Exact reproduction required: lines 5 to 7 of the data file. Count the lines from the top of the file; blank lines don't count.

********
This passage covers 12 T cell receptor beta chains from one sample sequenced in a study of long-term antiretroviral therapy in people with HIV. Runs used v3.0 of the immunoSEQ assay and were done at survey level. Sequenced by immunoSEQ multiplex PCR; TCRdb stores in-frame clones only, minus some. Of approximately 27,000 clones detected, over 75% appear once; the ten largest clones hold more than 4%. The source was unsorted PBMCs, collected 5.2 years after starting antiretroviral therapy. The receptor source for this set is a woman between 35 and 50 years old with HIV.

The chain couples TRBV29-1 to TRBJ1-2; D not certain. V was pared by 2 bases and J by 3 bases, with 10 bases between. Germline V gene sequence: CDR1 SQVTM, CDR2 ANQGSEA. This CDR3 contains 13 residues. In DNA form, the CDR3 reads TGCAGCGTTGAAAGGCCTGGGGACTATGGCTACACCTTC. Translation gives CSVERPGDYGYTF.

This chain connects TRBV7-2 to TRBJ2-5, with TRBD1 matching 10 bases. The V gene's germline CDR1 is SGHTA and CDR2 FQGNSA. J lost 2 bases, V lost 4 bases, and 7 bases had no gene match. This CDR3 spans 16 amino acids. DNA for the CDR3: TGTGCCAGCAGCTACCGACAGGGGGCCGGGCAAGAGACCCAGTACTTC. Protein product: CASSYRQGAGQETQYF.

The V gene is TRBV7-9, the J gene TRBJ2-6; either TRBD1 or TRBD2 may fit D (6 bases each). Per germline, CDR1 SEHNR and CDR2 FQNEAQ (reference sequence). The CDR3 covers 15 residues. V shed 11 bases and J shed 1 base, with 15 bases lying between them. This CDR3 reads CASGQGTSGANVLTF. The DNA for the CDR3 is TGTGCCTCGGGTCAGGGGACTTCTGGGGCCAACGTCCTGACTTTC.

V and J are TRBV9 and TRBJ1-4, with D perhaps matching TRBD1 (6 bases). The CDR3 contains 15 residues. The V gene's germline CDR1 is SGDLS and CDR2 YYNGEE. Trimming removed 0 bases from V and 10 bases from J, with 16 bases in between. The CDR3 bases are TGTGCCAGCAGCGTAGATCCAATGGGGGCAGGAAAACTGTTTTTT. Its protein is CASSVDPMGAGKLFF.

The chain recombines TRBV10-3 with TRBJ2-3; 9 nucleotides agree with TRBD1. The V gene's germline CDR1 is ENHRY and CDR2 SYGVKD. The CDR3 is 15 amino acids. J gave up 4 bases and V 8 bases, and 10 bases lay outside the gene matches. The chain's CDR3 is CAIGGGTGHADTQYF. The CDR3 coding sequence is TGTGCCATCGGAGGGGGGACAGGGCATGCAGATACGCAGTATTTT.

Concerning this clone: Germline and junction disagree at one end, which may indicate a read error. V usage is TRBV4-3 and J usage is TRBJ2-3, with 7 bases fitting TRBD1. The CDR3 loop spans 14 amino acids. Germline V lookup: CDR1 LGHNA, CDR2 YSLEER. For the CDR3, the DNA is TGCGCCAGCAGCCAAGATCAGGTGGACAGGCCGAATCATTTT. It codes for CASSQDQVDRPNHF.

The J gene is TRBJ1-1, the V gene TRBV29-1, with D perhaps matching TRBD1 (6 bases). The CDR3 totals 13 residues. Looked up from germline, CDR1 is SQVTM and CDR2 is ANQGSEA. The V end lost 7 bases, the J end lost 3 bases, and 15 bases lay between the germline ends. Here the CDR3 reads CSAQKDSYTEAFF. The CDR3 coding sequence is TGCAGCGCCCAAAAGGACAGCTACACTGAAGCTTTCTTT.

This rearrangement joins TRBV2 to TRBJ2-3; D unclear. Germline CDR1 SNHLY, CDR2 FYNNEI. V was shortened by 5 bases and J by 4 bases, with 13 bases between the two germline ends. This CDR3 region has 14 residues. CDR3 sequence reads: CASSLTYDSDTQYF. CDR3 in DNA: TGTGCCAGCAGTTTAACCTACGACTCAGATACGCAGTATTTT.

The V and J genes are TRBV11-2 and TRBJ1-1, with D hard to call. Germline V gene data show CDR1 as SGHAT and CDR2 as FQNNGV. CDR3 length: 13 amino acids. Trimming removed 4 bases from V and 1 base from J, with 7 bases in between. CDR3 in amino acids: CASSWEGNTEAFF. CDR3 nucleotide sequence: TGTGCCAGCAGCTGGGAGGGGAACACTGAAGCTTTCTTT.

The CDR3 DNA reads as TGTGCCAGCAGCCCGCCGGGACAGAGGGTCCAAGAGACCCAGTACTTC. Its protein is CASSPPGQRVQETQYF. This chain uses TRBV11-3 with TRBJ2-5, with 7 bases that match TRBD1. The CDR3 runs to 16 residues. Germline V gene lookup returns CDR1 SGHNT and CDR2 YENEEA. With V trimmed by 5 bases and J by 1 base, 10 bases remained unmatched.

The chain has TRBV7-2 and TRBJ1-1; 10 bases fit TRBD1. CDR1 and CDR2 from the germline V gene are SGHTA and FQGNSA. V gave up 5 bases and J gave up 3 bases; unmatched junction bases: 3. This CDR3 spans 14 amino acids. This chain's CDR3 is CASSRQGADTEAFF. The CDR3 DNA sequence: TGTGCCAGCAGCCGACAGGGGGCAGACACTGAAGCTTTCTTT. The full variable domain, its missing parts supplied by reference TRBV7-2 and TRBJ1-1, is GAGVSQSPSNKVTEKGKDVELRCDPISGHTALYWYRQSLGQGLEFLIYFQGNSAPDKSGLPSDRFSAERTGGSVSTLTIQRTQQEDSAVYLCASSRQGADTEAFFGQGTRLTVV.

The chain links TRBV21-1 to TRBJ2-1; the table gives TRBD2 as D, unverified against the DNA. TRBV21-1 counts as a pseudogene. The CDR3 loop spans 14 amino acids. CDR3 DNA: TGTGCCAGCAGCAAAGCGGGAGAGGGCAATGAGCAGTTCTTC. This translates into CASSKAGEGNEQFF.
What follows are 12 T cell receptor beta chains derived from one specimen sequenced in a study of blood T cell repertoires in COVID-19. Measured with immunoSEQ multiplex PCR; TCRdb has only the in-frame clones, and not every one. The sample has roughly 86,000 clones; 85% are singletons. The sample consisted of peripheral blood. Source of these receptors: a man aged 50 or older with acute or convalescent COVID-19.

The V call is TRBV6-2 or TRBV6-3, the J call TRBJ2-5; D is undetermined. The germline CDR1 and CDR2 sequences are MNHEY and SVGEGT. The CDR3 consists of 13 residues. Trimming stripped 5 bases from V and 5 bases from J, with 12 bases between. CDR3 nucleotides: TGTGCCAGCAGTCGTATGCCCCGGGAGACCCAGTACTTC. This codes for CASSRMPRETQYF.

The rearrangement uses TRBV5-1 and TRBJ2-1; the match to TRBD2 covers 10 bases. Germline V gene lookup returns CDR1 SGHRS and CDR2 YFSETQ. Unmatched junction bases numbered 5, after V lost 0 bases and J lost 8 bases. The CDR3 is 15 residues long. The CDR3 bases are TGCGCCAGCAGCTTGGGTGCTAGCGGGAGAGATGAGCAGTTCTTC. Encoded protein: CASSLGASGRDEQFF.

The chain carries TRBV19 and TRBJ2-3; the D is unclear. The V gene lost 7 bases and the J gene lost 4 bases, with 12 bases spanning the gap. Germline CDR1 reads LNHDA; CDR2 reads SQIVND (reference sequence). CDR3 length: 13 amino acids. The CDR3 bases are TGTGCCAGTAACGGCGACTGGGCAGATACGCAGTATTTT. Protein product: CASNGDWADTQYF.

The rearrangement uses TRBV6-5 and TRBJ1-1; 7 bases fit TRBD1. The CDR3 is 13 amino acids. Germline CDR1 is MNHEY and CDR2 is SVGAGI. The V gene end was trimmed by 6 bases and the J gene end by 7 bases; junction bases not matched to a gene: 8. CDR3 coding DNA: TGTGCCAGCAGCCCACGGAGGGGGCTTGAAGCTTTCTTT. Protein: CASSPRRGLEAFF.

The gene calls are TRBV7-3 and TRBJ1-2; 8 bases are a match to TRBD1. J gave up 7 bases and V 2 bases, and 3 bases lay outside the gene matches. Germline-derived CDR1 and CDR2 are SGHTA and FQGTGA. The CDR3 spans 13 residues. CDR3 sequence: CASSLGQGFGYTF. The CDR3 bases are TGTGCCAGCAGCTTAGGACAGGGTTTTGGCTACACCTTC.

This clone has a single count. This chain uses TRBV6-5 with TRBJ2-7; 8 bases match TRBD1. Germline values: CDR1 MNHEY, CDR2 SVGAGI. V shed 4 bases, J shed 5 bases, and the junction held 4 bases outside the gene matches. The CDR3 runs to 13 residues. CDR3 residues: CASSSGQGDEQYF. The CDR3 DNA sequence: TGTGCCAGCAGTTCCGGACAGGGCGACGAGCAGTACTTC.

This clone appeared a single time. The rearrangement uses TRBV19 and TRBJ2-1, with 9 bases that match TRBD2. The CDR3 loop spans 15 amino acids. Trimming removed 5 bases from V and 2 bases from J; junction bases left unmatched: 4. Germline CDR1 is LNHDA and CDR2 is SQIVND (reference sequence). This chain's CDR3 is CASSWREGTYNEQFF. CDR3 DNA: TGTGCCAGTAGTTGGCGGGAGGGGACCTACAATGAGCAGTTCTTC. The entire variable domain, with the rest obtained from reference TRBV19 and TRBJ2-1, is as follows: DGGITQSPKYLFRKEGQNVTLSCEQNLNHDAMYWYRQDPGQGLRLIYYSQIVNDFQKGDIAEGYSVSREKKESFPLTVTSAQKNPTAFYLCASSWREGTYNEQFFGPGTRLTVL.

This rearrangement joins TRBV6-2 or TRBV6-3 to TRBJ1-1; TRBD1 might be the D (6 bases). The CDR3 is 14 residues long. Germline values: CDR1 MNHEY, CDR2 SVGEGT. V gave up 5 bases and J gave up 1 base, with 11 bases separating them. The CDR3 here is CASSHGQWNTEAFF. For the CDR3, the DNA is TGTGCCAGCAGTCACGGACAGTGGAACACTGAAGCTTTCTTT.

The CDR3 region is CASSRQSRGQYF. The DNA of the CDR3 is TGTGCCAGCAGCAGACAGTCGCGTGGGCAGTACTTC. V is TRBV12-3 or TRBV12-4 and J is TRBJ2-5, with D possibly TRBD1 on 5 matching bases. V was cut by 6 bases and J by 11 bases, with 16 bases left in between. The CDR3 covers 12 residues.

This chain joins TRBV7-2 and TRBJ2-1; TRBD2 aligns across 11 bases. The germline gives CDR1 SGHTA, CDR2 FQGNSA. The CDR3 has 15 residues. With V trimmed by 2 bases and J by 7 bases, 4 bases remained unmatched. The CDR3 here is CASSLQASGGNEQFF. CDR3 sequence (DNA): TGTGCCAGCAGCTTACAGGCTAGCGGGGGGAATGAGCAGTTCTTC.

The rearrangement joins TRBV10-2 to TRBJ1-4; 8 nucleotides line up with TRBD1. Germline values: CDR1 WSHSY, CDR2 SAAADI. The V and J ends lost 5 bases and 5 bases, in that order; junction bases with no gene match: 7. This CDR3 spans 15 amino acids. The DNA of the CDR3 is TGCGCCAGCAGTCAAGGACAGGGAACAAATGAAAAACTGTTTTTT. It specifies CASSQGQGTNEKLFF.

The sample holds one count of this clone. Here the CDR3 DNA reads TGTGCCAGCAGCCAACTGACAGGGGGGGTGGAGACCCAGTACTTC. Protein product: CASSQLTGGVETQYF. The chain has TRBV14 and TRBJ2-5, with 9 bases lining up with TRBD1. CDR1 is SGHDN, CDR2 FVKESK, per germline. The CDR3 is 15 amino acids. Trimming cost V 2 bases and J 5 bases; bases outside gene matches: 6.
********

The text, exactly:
V and J are TRBV9 and TRBJ1-4, with D perhaps matching TRBD1 (6 bases). The CDR3 contains 15 residues. The V gene's germline CDR1 is SGDLS and CDR2 YYNGEE. Trimming removed 0 bases from V and 10 bases from J, with 16 bases in between. The CDR3 bases are TGTGCCAGCAGCGTAGATCCAATGGGGGCAGGAAAACTGTTTTTT. Its protein is CASSVDPMGAGKLFF.

The chain recombines TRBV10-3 with TRBJ2-3; 9 nucleotides agree with TRBD1. The V gene's germline CDR1 is ENHRY and CDR2 SYGVKD. The CDR3 is 15 amino acids. J gave up 4 bases and V 8 bases, and 10 bases lay outside the gene matches. The chain's CDR3 is CAIGGGTGHADTQYF. The CDR3 coding sequence is TGTGCCATCGGAGGGGGGACAGGGCATGCAGATACGCAGTATTTT.

Concerning this clone: Germline and junction disagree at one end, which may indicate a read error. V usage is TRBV4-3 and J usage is TRBJ2-3, with 7 bases fitting TRBD1. The CDR3 loop spans 14 amino acids. Germline V lookup: CDR1 LGHNA, CDR2 YSLEER. For the CDR3, the DNA is TGCGCCAGCAGCCAAGATCAGGTGGACAGGCCGAATCATTTT. It codes for CASSQDQVDRPNHF.